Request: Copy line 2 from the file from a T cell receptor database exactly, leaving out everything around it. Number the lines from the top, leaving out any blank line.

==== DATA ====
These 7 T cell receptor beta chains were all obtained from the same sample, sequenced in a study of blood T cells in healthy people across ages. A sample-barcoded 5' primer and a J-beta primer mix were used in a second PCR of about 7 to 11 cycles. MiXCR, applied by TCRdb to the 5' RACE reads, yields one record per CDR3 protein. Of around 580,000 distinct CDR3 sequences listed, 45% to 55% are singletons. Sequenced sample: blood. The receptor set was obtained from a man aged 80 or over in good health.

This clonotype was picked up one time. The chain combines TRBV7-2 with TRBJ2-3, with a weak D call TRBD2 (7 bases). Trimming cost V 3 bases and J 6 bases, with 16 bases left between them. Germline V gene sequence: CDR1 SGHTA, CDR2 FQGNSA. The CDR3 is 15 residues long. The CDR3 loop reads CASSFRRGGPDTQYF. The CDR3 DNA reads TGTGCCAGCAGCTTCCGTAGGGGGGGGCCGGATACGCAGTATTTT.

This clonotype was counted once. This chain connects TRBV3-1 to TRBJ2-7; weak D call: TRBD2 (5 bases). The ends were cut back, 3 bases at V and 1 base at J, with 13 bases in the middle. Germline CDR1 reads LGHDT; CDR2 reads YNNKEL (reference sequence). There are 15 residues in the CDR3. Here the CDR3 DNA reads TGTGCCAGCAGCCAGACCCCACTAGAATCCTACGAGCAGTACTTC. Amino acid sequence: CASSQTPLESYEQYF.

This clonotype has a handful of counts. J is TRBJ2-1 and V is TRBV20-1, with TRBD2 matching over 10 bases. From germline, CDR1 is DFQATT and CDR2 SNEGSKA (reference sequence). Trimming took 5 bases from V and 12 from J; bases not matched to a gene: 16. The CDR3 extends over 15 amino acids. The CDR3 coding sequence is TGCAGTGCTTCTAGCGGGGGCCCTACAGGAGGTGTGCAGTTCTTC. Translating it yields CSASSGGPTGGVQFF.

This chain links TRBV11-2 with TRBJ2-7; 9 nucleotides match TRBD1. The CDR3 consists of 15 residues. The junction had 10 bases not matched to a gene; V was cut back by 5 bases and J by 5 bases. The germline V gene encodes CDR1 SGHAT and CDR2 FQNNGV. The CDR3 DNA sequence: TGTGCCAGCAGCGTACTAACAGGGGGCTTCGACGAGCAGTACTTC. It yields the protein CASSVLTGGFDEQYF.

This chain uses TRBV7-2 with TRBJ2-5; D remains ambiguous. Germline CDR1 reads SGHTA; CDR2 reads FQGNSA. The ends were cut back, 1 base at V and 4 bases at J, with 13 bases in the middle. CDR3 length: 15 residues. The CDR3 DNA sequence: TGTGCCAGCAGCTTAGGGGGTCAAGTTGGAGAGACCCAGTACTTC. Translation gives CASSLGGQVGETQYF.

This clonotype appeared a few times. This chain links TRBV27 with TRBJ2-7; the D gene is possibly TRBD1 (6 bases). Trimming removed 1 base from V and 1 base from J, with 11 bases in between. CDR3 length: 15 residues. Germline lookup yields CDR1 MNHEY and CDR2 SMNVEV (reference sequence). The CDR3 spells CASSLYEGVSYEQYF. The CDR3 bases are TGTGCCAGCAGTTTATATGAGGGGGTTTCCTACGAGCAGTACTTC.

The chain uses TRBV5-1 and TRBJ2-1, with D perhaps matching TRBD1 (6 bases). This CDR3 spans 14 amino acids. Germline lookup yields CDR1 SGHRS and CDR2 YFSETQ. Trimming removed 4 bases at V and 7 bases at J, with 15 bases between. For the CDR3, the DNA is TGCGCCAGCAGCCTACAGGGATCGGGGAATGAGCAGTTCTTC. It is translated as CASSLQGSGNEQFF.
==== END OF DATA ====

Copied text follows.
This clonotype was picked up one time. The chain combines TRBV7-2 with TRBJ2-3, with a weak D call TRBD2 (7 bases). Trimming cost V 3 bases and J 6 bases, with 16 bases left between them. Germline V gene sequence: CDR1 SGHTA, CDR2 FQGNSA. The CDR3 is 15 residues long. The CDR3 loop reads CASSFRRGGPDTQYF. The CDR3 DNA reads TGTGCCAGCAGCTTCCGTAGGGGGGGGCCGGATACGCAGTATTTT.